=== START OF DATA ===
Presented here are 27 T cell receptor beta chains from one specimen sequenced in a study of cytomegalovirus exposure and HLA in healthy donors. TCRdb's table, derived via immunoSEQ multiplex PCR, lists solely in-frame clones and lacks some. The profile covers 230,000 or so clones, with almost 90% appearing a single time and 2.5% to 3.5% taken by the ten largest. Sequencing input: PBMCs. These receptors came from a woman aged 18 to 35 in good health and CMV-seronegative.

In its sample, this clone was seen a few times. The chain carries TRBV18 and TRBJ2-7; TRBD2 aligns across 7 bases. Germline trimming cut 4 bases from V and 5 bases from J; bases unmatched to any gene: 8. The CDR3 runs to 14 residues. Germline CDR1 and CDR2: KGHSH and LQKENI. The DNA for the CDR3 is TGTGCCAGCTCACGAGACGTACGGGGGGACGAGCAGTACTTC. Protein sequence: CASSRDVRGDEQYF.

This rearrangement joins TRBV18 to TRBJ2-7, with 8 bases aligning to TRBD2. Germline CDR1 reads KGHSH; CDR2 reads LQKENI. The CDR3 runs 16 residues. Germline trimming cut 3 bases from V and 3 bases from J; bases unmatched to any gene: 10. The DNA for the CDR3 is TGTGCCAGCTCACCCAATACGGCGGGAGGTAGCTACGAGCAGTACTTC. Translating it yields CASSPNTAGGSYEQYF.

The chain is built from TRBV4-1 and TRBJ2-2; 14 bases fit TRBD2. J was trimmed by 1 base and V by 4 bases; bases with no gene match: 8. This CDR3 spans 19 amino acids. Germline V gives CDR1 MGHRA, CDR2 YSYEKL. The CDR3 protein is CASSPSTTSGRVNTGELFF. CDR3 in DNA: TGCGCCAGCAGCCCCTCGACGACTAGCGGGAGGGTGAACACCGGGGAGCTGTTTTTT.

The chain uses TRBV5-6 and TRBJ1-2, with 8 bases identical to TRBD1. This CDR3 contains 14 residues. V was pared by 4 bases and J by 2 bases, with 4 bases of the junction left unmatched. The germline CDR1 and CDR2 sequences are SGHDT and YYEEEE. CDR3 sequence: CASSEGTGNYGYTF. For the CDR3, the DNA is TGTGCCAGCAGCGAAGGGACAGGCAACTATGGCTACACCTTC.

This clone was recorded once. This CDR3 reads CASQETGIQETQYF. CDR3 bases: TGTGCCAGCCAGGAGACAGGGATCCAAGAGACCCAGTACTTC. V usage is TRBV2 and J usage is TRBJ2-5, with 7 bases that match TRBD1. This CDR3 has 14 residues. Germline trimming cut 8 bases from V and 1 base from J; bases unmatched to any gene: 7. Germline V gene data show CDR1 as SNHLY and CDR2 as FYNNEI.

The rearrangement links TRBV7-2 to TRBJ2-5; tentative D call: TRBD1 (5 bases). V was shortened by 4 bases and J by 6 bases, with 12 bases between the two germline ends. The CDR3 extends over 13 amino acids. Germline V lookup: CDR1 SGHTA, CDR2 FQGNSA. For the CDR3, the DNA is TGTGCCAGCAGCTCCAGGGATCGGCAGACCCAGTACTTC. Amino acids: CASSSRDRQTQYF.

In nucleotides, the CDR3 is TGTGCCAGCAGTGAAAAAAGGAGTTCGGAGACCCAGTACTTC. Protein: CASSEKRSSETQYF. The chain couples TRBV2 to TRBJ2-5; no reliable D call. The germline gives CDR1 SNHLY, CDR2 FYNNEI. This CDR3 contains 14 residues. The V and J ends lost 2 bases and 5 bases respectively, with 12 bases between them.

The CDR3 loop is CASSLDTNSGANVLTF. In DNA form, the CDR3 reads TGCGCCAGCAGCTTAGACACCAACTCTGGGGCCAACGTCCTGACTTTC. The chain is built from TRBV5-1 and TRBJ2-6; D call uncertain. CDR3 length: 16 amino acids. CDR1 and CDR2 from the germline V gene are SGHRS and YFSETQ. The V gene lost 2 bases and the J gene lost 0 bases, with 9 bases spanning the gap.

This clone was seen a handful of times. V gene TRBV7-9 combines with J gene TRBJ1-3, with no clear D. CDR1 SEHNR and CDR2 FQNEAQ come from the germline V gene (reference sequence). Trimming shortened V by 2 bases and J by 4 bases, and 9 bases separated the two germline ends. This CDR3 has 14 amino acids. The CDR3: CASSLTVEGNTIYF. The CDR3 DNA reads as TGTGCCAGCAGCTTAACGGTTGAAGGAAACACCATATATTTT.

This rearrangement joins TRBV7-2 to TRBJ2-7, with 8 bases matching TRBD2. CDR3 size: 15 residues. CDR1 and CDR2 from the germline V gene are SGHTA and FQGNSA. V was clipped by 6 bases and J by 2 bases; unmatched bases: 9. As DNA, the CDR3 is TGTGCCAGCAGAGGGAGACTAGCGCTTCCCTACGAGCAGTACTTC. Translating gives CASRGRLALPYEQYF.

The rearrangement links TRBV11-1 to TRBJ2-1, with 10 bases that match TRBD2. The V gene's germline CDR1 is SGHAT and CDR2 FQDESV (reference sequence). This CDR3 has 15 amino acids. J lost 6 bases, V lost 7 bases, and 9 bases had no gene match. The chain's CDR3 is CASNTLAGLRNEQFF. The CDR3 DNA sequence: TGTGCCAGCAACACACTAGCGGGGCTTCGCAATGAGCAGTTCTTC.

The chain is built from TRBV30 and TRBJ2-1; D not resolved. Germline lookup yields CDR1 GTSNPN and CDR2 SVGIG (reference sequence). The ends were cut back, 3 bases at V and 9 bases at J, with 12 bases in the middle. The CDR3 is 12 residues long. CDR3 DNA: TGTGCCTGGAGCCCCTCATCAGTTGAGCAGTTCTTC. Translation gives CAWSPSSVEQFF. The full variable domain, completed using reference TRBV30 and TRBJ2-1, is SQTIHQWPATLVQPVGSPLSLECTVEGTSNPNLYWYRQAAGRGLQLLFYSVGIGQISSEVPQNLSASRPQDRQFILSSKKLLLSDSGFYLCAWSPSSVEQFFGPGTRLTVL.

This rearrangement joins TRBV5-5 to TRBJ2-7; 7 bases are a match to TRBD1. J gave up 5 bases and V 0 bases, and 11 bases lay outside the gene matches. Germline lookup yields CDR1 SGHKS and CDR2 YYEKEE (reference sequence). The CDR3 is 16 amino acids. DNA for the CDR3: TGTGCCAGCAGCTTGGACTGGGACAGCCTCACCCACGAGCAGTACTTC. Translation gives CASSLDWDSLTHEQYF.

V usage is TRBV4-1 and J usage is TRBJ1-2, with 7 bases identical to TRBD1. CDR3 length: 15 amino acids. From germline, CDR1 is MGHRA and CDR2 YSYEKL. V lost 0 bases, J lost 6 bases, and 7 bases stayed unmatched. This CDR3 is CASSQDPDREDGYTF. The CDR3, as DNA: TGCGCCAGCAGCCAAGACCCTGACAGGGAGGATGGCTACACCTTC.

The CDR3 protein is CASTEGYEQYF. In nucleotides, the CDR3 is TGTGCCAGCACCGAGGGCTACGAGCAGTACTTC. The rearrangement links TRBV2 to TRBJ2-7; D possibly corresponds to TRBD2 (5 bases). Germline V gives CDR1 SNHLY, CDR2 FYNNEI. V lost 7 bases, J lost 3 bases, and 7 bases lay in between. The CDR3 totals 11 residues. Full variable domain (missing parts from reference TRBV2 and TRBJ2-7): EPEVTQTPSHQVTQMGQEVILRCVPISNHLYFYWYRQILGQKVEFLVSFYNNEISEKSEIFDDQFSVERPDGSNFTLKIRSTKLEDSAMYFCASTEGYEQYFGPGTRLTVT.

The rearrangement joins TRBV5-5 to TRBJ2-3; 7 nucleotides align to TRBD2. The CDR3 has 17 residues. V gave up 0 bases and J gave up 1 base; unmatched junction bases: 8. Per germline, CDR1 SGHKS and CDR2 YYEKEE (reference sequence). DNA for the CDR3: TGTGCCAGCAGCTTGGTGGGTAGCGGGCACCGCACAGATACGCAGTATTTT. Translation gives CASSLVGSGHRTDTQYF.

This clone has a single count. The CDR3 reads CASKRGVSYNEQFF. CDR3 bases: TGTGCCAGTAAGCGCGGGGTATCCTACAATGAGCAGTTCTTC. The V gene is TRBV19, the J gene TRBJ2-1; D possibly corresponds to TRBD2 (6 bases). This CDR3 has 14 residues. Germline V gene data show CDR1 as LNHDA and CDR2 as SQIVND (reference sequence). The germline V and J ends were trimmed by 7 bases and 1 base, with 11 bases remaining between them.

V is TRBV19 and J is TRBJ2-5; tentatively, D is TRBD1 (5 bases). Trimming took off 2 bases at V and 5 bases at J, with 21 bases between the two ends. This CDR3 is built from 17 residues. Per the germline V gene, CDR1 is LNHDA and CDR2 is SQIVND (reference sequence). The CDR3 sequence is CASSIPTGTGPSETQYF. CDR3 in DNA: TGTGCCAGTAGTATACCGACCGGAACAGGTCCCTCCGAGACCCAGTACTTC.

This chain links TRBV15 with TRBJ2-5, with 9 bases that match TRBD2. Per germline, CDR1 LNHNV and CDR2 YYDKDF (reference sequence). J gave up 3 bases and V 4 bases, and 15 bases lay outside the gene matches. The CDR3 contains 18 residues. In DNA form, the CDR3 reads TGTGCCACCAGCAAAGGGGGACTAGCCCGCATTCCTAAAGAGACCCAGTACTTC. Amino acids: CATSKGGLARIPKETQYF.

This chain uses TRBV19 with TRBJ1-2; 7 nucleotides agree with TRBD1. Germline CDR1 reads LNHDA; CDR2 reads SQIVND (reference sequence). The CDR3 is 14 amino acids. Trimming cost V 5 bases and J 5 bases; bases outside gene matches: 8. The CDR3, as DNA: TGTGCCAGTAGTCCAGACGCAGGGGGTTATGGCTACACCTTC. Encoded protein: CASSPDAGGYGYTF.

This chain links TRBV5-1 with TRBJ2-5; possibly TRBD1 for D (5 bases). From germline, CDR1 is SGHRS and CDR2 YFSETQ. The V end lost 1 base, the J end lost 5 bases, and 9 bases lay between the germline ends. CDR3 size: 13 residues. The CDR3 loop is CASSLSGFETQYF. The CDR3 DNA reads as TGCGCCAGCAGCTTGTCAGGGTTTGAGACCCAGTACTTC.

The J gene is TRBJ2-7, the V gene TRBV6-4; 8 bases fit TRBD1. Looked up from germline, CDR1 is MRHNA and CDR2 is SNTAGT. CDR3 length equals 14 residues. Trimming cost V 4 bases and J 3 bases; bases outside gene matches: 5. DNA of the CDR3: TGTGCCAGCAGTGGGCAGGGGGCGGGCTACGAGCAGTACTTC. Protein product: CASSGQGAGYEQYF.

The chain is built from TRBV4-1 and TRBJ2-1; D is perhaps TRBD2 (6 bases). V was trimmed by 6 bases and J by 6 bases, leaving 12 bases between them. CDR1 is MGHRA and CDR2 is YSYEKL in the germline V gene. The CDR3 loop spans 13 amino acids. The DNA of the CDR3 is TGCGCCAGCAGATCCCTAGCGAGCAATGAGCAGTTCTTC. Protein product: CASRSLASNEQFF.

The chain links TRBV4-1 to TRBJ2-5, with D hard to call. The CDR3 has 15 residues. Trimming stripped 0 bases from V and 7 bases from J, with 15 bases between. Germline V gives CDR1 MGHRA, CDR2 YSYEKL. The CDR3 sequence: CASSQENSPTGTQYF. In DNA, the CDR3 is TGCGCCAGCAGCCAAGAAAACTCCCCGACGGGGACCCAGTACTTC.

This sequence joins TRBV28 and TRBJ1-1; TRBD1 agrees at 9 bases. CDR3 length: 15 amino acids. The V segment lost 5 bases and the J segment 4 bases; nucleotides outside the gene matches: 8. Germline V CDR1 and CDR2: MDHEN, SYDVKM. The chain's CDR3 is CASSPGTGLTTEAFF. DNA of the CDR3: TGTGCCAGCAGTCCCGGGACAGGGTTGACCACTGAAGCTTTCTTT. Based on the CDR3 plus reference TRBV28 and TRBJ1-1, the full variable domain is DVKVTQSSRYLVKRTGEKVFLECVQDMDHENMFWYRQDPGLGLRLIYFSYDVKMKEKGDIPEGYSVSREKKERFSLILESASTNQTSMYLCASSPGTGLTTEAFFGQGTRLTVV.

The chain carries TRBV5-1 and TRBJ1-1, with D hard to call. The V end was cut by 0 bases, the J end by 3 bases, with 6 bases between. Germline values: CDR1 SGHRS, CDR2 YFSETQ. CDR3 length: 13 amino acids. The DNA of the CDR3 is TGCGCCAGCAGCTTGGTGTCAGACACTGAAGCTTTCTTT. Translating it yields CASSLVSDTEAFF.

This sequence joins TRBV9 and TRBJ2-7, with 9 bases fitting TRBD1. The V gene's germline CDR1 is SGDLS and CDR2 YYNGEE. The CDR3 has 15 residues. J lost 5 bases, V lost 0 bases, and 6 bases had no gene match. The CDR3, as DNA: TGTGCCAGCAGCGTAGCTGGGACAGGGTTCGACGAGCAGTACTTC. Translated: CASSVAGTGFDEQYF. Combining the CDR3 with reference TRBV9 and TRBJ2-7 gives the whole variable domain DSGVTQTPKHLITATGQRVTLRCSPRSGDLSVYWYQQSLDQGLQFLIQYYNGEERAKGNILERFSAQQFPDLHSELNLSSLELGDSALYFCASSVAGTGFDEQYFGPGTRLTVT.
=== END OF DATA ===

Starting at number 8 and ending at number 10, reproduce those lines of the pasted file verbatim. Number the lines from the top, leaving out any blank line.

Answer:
In nucleotides, the CDR3 is TGTGCCAGCAGTGAAAAAAGGAGTTCGGAGACCCAGTACTTC. Protein: CASSEKRSSETQYF. The chain couples TRBV2 to TRBJ2-5; no reliable D call. The germline gives CDR1 SNHLY, CDR2 FYNNEI. This CDR3 contains 14 residues. The V and J ends lost 2 bases and 5 bases respectively, with 12 bases between them.

The CDR3 loop is CASSLDTNSGANVLTF. In DNA form, the CDR3 reads TGCGCCAGCAGCTTAGACACCAACTCTGGGGCCAACGTCCTGACTTTC. The chain is built from TRBV5-1 and TRBJ2-6; D call uncertain. CDR3 length: 16 amino acids. CDR1 and CDR2 from the germline V gene are SGHRS and YFSETQ. The V gene lost 2 bases and the J gene lost 0 bases, with 9 bases spanning the gap.

This clone was seen a handful of times. V gene TRBV7-9 combines with J gene TRBJ1-3, with no clear D. CDR1 SEHNR and CDR2 FQNEAQ come from the germline V gene (reference sequence). Trimming shortened V by 2 bases and J by 4 bases, and 9 bases separated the two germline ends. This CDR3 has 14 amino acids. The CDR3: CASSLTVEGNTIYF. The CDR3 DNA reads as TGTGCCAGCAGCTTAACGGTTGAAGGAAACACCATATATTTT.